The lure of the north - Nordic ETFs

Rebecca Hampson

a group of houses in a town

The Nordic region has returned nearly 15% year-to-date and while it might not be the most obvious investment, there are good reasons to start considering it.

The region consists of Denmark, Finland, Sweden, Norway and Iceland. The countries are similar in that they all have high taxes, good social security and strong economies.

The benefits of investing are that the Nordic countries tend to have a low correlation with the US equity markets, good GDP growth, and lower price-earnings and price-book ratios than the S&P 500.

There is evidence that investors are becoming increasingly interested in the sector too.

A recent note from TheInvestor shows that a growing number of international investors are entering the Nordic commercial real estate market for the first time as they look for yield in Europe.

“Investors and investment managers are increasing their presence,” says Linus Ericsson, chief executive and head of debt & financial advisory, at JLL Sweden. “We’re seeing investment managers expand and bolster their portfolios,” he says, pointing to the Nordic region’s sound macroeconomic environment and political stability. GDP growth across the Nordics is forecast to be around 2 percent in 2019 and 2020. “Such sound credentials aren’t exactly a given in other European markets right now.”

If you want to invest then there are only two ETFs on offer on the London Stock Exchange that give access to the Nordics. One of from Amundi and the other from dbX.

Both ETFs track the MSCI Nordic Countries Total Return Net index. This provides exposure to large and mid cap equities, covering around 85% of the market.

The index includes companies from the Denmark, Finland, Norway and Sweden. Sweden accounts for nearly half of the companies in the index at 43.0%, followed by Denmark at 28.9%, Finland 16.8% and Norway with 11.3%. The top ten constituents of the index are shown in this table:


Source: MSCI

The make up of each country is also very strong. Sweden is an export-focused country which focuses on vehicles, pharmaceuticals and machinery (think Volvo, Ikea and Ericsson phones). According to TheBalance, its largest trading partners include Germany, the UK, Denmark and the US. It also has a perfect credit rating and a low 41.4% debt-to-GDP ratio.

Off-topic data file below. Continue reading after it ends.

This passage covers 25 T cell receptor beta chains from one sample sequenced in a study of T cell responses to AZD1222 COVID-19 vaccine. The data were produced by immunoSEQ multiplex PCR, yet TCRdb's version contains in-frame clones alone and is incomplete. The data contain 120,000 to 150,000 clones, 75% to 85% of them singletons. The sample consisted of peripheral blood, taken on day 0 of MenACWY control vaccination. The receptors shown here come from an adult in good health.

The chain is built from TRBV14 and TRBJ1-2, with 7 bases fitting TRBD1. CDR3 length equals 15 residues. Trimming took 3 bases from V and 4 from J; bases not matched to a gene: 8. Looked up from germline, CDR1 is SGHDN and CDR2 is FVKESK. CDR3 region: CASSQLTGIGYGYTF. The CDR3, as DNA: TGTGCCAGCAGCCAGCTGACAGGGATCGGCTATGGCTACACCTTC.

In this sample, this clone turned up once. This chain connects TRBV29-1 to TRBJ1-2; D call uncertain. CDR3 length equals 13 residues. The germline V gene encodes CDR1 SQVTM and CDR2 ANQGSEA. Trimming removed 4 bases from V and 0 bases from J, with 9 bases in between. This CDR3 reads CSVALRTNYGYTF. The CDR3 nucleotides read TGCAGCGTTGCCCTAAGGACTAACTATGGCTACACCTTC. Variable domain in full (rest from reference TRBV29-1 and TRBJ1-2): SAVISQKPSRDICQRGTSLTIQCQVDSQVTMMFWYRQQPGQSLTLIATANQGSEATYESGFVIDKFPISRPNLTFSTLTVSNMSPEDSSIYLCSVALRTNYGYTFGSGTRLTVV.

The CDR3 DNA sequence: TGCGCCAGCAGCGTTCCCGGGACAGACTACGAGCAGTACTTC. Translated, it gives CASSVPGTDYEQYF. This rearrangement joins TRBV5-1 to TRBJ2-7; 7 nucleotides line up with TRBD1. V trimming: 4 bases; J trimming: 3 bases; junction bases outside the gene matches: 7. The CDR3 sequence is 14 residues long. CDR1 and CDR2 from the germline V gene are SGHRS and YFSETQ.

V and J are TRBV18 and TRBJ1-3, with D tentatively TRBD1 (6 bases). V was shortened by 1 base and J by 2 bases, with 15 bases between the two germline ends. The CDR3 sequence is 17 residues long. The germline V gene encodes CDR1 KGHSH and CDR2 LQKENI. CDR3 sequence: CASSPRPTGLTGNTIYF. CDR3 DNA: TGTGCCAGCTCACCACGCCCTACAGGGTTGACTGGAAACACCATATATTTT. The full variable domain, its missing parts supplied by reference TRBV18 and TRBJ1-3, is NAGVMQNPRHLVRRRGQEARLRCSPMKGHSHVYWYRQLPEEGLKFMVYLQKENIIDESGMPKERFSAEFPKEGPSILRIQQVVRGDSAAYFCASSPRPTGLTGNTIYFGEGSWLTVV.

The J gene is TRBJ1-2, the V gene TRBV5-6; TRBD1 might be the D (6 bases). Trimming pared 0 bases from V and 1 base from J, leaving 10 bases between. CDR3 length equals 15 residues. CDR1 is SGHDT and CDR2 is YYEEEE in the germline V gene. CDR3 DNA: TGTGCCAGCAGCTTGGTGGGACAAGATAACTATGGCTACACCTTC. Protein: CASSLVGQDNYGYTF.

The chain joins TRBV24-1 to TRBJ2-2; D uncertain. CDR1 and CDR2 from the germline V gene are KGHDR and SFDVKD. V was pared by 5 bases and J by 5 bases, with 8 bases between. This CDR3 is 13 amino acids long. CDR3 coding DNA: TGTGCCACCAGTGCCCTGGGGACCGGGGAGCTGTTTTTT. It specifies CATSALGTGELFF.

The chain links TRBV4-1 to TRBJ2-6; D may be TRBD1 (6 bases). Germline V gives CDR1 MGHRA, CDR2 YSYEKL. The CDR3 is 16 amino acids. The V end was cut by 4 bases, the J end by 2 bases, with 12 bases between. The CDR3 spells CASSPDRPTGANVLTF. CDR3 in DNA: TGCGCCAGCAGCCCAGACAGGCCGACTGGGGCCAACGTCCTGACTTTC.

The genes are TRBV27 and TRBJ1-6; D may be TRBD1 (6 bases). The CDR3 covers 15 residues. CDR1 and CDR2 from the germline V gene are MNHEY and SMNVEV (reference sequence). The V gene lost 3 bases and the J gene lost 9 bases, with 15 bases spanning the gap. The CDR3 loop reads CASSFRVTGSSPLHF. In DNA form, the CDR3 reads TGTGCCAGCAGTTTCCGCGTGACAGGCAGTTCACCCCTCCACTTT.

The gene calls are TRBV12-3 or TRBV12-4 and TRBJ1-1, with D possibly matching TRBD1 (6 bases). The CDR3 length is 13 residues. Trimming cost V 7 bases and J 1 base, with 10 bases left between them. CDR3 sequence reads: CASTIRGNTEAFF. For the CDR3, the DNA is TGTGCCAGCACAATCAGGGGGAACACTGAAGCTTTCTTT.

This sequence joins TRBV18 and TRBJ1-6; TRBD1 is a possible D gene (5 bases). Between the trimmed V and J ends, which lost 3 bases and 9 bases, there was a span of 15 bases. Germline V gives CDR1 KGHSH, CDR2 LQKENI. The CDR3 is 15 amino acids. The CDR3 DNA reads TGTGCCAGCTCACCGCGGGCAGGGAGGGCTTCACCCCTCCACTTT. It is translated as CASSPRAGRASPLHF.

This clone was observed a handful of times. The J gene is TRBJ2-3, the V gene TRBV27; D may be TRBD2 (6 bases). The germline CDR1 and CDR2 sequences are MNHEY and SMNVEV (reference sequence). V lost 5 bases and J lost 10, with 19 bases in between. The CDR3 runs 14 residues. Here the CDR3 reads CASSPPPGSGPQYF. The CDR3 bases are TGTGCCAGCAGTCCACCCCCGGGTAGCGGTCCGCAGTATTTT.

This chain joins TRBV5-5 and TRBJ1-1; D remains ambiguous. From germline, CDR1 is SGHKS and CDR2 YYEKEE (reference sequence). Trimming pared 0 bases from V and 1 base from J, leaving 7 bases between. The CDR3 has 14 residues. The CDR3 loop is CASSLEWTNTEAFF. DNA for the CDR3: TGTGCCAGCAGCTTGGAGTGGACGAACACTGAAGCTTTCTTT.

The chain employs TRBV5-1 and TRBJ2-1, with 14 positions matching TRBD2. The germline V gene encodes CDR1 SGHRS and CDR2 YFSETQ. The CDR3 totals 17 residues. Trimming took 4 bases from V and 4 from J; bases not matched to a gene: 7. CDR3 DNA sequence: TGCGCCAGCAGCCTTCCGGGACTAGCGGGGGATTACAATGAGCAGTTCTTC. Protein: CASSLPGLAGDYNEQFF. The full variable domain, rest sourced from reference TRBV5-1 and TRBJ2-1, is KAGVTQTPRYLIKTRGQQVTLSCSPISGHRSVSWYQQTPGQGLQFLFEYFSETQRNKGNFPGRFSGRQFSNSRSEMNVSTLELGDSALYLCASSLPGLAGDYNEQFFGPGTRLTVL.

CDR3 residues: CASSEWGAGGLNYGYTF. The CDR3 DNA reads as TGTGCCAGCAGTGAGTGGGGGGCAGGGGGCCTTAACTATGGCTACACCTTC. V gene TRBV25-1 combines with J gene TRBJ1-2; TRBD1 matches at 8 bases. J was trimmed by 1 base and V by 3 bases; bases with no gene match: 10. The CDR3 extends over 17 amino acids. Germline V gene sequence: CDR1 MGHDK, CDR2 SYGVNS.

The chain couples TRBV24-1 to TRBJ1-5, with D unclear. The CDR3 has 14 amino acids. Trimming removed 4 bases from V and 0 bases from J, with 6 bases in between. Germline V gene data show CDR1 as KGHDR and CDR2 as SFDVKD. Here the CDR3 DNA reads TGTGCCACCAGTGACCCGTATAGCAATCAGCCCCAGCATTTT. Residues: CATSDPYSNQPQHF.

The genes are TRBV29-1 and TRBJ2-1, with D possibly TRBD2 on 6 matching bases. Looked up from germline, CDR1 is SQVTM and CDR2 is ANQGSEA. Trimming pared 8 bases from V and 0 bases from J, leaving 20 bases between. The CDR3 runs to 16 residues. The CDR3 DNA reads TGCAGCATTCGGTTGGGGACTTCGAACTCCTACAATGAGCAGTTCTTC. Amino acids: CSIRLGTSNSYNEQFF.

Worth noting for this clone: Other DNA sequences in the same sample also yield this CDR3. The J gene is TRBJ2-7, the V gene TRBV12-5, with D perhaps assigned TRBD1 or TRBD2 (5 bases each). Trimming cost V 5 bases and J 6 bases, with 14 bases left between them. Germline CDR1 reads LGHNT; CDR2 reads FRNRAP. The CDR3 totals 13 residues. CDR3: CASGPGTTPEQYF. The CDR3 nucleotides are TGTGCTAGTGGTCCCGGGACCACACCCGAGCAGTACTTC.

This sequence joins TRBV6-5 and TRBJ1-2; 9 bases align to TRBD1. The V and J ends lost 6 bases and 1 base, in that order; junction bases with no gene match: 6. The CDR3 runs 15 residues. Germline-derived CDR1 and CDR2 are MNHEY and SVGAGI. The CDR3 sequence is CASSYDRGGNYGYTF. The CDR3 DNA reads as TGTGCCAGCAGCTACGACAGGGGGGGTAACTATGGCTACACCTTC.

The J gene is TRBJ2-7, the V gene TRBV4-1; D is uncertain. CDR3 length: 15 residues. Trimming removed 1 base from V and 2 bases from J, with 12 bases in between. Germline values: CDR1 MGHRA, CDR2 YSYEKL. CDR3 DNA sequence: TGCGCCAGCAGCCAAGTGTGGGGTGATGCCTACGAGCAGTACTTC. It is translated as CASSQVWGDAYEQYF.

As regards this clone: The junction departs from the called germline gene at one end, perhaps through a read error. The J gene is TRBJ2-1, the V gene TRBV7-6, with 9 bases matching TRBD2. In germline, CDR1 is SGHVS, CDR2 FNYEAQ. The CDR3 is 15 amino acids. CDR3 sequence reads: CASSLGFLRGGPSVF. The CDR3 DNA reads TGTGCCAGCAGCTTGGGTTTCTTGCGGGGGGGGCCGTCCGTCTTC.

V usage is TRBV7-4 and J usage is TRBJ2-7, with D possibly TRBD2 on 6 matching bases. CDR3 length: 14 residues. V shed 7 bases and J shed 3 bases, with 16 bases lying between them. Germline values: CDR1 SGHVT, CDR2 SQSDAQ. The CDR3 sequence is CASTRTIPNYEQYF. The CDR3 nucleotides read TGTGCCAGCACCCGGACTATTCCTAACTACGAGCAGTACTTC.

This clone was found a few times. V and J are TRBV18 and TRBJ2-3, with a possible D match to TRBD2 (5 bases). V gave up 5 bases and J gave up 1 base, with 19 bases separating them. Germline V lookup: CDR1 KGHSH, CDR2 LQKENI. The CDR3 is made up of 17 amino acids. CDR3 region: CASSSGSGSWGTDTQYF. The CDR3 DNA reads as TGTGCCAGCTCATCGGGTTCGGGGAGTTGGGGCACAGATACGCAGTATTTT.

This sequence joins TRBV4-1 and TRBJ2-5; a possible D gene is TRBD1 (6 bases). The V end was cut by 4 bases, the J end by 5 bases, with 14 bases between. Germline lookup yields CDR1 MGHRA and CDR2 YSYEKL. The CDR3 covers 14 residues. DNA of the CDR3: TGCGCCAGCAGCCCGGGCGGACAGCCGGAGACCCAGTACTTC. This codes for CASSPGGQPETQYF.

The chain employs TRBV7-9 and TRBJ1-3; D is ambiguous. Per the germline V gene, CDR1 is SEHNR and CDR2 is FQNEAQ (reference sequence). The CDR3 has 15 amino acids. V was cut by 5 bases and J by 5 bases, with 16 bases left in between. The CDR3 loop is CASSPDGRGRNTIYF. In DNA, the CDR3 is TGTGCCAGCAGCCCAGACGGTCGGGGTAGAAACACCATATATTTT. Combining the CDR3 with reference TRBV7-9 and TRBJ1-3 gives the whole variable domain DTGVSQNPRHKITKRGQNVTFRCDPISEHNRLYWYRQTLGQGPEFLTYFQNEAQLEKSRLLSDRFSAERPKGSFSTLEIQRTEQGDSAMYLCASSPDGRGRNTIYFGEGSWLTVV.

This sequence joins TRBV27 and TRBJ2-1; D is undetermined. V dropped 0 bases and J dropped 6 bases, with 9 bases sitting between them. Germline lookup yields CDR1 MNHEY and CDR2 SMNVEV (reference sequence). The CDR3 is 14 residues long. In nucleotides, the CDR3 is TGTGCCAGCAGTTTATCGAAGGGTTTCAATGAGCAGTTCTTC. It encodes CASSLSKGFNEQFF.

Norway focuses on shipping, oil and fishing. It has one of the biggest sovereign wealth funds globally. It also has a perfect credit rating and 30.3% debt-to-GDP ratio. According to InvestinNorway, it is a politically stable, modern and highly developed country with a very strong economy. The Norwegian economy is characterised by being open and mixed, with a combination of private and public ownership.

Norway has always been open to foreign investments. There are about 6,000 foreign-owned limited companies in Norway with many additional branch offices. Foreign companies represent about 25% of all value-creation in Norway and about 20% of the employment. Foreign investment has grown especially fast in Norway over the last decade compared to many other countries. The country is not a member of the European Union but it is a member of the EEA which gives access to the European single market.

Finland is in fact the only Nordic country that joined the Eurozone and currently uses the euro. BusinessFinland claims it is one the safest places for data.

Like the other Nordic countries, Denmark has a perfect credit rating and 44.5% debt-to-GDP ratio. According to the Balance, the country’s economy operates through a series of cooperatives and foundations rather than conventional corporations.

The graph below shows how the Xtrackers MSCI Nordic UCITS ETF XDN0 (in black) has performed against the S&P 500 (in orange). What’s interesting is that the volatility at the end of last year didn’t impact the Nordic region as it did US equities.

chart, line chart

Source: Bloomberg

Peter Lidblom, DWS’s head of passive sales for the Nordics, said: “We have seen growing interest in ETFs in the Nordic countries in recent years. The market is still dominated by equities and active management, but passive solutions have had a number of good years driven by performance in relation to price.

"Investments are made in both nationally and internationally listed products and ETFs that replicate both local markets and international markets. Recently, the Finnish pension giant Ilmarinen invested over $800 million in one of our ESG ETFs.

"Since 2015 assets under management in Sweden, the biggest local market, has increased from approximately SEK 25 billion to SEK 37 billion in ETFs primarily listed on the Stockholm Stock Exchange.

"These numbers do not include investments by institutional investors, which generally trade over-the-counter, and have been investing heavily. Ilmarinen's investment in our ESG ETF is a good example of sustainability as a key driver for investments amongst these – institutional - players."

If you want access through the London Stock Exchange the two ETFs are on offer below.


TER: 0.3%


TER: 0.25%

ETFYTD RTNTERINDEXXtrackers MSCI Nordic UCITS ETF12.71%M’ment Fee: 0.1%MSCI Nordic Countries Total Return Net IndexAmundi Msci Nordic UCITS ETF12.90%M’ment Fee: 0.15%MSCI NORDIC Countries Index TRN

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